Cameras will save us from ‘idiot drivers’

To the editor:

I was very pleased to read that Review-Journal Publisher Sherman Frederick now supports traffic cameras. That is a real change from your Sept. 6 editorial headlined, “Red-light cameras and seat belt usage: Intrusive legislation won’t make roads any safer.”

In other editorials, the Review-Journal has said that the major cause of red-light running is “poorly timed traffic signals.” That’s ludicrous. Poorly timed signals have nothing to do with the idiot drivers who are exceeding the speed limits and deliberately running red lights. It is these drivers who need to have their behavior corrected through citations with hefty fines.

The Texas Transportation Institute study, “Red Light Running Policy Review,” states; “The review also shows that red light cameras can contribute to an increase in the number of rear-end crashes; however, this effect is relatively small and temporary. Red light cameras are effective if the number of red light running crashes is significant.”

In some municipalities, the procurement, installation, operation and maintenance of red light camera systems has been contracted out to a vendor that gets a percentage of the fines collected. This must not be done! The purpose of the red light cameras is to increase safety and save lives. Red light cameras were in use when I got my driver’s license in Europe more than 30 years ago. They are in use in many cities throughout the United States.



Third party

To the editor:

According to the July 25 commentary by Alexander Cockburn, “GOP support for war is political suicide,” Sen. John McCain’s presidential bid is near its end. Let me tell Mr. Cockburn that Sen. McCain’s stance on Iraq is not his major problem. His major problems began with McCain-Feingold and ended with immigration reform.

I believe Mr. Cockburn’s motive for writing his piece was to convince the electorate that they need a third-party candidate in the ’08 presidential race. This would split the Republican vote and elect Hillary Clinton. Remember 1992, when Ross Perot ran as a third-party conservative candidate? We got eight years of Bill Clinton (and Hillary).

Is this what Republicans really want — another Clinton presidency, with both Bill and Hillary back in the White House?

R.L. Kraemer


Weighty issue

To the editor:

Marjorie Guihn argued in her July 31 letter that mentioning in a news story the weight of District Judge Elizabeth Halverson was akin to an ethnic or racial slur and should not be part of responsible journalism.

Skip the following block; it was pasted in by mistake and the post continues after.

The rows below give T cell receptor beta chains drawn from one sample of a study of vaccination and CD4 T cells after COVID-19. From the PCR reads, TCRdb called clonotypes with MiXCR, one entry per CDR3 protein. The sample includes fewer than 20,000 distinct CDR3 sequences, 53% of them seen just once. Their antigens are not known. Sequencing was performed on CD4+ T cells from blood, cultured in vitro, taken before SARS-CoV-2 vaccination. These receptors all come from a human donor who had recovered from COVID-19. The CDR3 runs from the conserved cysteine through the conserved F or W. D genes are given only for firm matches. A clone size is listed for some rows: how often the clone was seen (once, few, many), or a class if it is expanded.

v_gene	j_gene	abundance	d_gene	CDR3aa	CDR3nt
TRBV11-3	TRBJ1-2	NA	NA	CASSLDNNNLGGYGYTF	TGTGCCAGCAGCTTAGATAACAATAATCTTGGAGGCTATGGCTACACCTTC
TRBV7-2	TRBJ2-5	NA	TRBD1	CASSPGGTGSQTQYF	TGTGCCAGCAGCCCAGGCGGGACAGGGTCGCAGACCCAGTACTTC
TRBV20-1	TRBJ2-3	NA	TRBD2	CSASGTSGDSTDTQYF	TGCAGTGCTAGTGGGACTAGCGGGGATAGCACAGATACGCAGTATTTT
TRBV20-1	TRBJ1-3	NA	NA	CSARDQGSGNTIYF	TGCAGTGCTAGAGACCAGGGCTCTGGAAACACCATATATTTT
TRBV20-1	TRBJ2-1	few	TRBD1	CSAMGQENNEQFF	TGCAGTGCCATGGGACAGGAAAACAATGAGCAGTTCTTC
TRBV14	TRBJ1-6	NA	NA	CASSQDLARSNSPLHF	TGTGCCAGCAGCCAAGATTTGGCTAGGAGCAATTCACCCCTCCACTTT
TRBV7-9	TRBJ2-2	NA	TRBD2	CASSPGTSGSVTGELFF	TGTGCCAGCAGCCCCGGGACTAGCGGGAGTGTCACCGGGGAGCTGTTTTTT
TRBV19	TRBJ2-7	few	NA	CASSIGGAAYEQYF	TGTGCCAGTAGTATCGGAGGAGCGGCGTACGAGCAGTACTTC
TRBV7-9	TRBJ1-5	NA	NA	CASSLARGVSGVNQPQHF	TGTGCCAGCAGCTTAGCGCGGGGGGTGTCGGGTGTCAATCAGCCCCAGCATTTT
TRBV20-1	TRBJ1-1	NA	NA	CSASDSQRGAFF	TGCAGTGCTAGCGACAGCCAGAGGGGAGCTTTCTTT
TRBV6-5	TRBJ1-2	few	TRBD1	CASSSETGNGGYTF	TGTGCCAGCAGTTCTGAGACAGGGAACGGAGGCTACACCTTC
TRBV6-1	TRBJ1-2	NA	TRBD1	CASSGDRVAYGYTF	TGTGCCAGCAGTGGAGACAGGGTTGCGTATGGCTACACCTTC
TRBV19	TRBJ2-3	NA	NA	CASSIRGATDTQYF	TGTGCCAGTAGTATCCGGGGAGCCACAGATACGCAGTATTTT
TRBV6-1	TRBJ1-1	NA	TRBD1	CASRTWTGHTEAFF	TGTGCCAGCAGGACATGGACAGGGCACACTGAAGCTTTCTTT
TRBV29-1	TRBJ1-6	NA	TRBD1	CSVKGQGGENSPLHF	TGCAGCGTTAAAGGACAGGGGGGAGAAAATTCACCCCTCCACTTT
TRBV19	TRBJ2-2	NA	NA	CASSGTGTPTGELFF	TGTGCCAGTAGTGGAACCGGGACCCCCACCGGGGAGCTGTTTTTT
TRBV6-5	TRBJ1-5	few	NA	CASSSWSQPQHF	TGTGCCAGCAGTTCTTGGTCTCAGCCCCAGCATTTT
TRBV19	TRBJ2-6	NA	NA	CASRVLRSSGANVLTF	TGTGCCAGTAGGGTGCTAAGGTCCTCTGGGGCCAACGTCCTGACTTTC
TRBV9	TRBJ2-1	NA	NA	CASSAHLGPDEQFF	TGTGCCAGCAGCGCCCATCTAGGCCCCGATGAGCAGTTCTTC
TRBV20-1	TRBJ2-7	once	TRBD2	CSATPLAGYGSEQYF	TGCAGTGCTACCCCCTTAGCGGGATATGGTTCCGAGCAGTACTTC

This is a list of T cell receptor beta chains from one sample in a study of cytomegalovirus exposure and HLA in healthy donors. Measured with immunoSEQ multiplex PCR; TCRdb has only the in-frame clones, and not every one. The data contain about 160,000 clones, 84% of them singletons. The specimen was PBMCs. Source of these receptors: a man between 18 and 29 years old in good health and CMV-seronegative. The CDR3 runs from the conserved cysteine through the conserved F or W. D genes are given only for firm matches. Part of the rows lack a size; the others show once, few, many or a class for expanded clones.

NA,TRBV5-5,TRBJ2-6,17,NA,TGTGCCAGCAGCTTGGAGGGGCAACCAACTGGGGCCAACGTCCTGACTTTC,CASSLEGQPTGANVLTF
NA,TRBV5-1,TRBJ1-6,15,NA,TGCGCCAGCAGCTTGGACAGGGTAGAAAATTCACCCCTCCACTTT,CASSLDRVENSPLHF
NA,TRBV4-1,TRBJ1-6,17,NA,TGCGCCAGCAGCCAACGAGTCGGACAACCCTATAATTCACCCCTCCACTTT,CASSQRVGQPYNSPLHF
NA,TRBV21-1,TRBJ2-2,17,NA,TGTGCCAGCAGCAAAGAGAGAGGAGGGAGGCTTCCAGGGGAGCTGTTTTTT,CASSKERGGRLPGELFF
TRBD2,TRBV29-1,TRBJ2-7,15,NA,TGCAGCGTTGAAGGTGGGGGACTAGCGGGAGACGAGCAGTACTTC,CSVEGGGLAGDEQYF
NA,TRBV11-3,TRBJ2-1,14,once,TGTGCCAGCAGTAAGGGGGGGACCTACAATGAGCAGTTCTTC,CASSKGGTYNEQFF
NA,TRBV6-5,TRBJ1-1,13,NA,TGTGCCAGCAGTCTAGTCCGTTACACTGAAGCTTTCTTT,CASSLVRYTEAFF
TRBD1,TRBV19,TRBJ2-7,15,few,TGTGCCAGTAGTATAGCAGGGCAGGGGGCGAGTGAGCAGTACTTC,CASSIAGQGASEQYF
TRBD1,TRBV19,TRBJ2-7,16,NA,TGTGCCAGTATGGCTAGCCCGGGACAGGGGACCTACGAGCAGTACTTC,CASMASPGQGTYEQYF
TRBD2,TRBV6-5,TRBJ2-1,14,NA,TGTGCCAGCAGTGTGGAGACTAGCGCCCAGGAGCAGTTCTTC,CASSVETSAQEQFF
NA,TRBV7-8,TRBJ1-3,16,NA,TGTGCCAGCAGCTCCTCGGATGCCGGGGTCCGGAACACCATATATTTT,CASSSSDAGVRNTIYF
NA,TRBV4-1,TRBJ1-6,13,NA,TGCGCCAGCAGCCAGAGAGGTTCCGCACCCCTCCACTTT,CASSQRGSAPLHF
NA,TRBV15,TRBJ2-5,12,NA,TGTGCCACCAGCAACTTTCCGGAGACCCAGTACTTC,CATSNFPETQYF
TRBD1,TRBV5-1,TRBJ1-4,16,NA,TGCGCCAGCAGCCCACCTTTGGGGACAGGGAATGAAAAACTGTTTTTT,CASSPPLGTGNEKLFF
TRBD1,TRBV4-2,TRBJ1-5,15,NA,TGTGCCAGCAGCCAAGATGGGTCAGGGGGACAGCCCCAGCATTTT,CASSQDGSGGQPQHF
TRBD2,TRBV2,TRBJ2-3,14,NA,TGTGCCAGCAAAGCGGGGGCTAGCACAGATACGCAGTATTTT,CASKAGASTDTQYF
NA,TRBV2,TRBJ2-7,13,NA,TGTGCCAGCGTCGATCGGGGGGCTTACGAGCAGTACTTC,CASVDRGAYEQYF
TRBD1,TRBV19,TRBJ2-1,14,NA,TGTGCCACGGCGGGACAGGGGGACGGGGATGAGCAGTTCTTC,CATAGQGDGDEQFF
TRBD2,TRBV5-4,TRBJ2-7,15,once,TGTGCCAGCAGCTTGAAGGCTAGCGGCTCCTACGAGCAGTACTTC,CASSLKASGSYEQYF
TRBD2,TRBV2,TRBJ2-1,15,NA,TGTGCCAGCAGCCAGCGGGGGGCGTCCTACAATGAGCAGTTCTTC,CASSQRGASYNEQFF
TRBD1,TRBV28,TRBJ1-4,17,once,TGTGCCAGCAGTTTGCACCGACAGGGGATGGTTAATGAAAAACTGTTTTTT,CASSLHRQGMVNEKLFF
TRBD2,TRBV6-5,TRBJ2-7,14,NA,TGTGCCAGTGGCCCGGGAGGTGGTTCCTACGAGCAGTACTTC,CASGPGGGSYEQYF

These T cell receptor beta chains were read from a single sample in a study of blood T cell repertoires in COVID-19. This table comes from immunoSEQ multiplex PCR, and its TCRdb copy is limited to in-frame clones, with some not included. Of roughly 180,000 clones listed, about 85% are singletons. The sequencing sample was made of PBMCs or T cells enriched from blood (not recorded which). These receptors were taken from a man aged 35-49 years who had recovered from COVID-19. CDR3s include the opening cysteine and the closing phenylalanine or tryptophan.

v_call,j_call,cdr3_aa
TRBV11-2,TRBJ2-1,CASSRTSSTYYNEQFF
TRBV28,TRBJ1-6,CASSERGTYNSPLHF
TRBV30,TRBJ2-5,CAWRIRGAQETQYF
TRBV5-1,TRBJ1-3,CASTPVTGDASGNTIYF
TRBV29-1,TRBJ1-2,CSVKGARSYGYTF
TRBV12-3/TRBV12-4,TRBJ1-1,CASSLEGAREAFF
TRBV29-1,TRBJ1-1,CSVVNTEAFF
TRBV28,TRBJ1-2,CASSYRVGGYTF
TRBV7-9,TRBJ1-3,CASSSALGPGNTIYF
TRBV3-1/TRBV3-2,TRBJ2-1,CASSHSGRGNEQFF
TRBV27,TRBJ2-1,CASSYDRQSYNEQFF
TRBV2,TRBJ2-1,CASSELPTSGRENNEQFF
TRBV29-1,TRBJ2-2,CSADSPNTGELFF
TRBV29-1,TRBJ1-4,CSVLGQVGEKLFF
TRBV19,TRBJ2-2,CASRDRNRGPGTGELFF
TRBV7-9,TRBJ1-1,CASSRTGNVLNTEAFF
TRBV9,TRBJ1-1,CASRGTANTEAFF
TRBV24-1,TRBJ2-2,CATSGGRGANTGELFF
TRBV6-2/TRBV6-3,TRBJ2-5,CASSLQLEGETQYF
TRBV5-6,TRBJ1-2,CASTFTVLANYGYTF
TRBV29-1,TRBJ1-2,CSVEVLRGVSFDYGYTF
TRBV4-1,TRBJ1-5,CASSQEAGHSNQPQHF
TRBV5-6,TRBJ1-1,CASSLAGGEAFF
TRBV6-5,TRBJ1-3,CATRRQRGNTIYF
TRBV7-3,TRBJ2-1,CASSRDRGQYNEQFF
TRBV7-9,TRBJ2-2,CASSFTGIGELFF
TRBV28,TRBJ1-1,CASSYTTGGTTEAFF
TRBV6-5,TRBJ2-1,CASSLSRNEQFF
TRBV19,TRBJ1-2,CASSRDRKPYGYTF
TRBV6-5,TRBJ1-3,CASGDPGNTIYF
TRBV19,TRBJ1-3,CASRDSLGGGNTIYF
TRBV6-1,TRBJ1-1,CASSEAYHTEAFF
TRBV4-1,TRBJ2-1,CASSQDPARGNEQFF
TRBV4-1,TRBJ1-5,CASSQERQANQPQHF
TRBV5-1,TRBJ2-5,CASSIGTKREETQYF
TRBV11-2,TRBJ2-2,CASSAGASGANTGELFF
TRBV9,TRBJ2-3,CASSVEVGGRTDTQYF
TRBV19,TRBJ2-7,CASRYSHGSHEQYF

I beg to differ.

Unlike the color of your skin or your gender, obesity is a lifestyle choice. We have the dubious distinction of being the most obese city in the most obese country in the world.

When a person directly responsible for others can’t be bothered to take proper care of herself, why wouldn’t you take a harder look at her behavior?

This is the United States, of course. People have a right to eat triple cheeseburgers, hide Twinkies in their office drawers and consume a six pack of soda a day. But if that is the sort of lifestyle you choose to lead, please don’t try to confuse it with racism or religious persecution.

Tony Marovitz


Worst president

To the editor:

Sen. Harry Reid has stated that President Bush “will be remembered as the worst president in history.” While I am sure that many would agree with him, my nominee for that dubious distinction would go to another.

President James Buchanan, the 15th president, had tried to annex Cuba and had interfered in Mexican affairs in order to try to bring more slave territory to the United States. His pro-slavery stands on the Dred Scott case, and in the Kansas territory dispute were more than questionable. And, when one by one the states started to secede, beginning with South Carolina on Dec. 20, 1860, Mr. Buchanan said, “I am powerless to do anything about it.”

There are other presidents who could certainly be considered for this dishonor, but my nominee shall remain James Buchanan.

Glen Gillette


Immigration plan

To the editor:

Our government should send some of our immigration officials to Saudi Arabia — where my family and I lived for more than 20 years — to learn how to deal with the illegal immigrant problem.

From time to time on the street or shopping mall, policemen in Saudi Arabia will ask you for your passport or work permit — and if you don’t have any of these legal papers, they will simply detain you and send you back to your own country.

Paul querubin


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